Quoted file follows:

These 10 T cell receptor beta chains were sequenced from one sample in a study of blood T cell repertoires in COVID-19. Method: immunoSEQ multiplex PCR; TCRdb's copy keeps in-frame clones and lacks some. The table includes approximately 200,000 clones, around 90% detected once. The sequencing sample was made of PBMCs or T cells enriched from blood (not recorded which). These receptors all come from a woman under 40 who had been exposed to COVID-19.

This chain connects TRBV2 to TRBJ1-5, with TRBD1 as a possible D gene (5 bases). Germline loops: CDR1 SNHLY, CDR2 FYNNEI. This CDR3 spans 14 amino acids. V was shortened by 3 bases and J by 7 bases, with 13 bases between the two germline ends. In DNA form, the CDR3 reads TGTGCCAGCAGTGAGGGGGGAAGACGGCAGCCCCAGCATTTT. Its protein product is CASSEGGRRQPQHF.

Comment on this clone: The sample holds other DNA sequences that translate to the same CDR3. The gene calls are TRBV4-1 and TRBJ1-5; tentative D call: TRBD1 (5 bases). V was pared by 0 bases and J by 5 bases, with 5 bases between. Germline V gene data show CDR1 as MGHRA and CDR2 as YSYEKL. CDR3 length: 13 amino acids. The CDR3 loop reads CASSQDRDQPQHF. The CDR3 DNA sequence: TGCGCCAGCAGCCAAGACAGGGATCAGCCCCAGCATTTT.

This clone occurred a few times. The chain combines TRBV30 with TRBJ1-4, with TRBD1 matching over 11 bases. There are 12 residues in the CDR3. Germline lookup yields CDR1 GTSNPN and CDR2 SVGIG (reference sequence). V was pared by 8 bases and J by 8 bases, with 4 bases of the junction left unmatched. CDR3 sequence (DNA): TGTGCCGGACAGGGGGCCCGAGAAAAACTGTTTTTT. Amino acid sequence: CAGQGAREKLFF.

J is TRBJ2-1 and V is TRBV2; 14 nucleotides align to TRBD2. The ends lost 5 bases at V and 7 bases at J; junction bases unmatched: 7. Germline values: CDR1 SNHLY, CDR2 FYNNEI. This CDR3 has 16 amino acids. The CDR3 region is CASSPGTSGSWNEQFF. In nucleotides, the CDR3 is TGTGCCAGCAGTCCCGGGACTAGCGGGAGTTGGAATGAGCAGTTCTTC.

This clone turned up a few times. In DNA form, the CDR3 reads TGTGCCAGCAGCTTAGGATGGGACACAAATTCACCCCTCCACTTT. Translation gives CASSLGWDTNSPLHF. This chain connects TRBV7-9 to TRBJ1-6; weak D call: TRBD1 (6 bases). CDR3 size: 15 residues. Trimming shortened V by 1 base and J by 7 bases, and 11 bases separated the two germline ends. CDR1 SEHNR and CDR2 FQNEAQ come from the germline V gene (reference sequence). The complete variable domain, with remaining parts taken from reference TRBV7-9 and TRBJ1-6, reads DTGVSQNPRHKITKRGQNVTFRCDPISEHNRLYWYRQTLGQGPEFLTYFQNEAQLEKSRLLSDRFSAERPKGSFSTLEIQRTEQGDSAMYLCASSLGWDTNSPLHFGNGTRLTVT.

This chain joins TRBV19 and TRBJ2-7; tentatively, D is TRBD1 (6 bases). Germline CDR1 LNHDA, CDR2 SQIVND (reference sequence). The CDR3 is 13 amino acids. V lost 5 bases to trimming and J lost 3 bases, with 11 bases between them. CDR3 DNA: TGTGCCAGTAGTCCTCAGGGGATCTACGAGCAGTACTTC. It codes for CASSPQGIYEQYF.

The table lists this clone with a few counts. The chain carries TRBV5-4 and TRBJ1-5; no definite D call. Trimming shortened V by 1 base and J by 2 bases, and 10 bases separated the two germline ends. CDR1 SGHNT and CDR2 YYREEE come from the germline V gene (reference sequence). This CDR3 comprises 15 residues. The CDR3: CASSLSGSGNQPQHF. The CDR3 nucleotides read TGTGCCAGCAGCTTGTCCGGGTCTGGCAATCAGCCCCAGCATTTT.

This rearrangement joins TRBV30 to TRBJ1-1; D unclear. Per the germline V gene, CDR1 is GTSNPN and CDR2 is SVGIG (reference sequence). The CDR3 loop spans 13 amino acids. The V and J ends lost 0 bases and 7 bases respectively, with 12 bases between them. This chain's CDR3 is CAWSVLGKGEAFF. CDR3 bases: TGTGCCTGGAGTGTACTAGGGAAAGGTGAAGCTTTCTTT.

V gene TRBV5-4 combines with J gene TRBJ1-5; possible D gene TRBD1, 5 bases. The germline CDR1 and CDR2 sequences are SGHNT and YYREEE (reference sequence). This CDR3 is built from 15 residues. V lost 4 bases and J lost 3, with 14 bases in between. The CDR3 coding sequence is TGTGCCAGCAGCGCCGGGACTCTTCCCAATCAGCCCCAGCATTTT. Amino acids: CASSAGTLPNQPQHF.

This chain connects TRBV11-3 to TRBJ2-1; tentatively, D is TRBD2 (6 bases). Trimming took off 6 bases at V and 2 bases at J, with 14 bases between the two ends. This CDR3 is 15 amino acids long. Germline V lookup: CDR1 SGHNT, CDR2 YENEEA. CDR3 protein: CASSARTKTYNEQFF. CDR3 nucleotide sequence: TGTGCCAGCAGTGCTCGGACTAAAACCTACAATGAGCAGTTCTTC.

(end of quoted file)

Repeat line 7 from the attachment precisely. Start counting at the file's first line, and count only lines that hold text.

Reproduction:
This chain joins TRBV19 and TRBJ2-7; tentatively, D is TRBD1 (6 bases). Germline CDR1 LNHDA, CDR2 SQIVND (reference sequence). The CDR3 is 13 amino acids. V lost 5 bases to trimming and J lost 3 bases, with 11 bases between them. CDR3 DNA: TGTGCCAGTAGTCCTCAGGGGATCTACGAGCAGTACTTC. It codes for CASSPQGIYEQYF.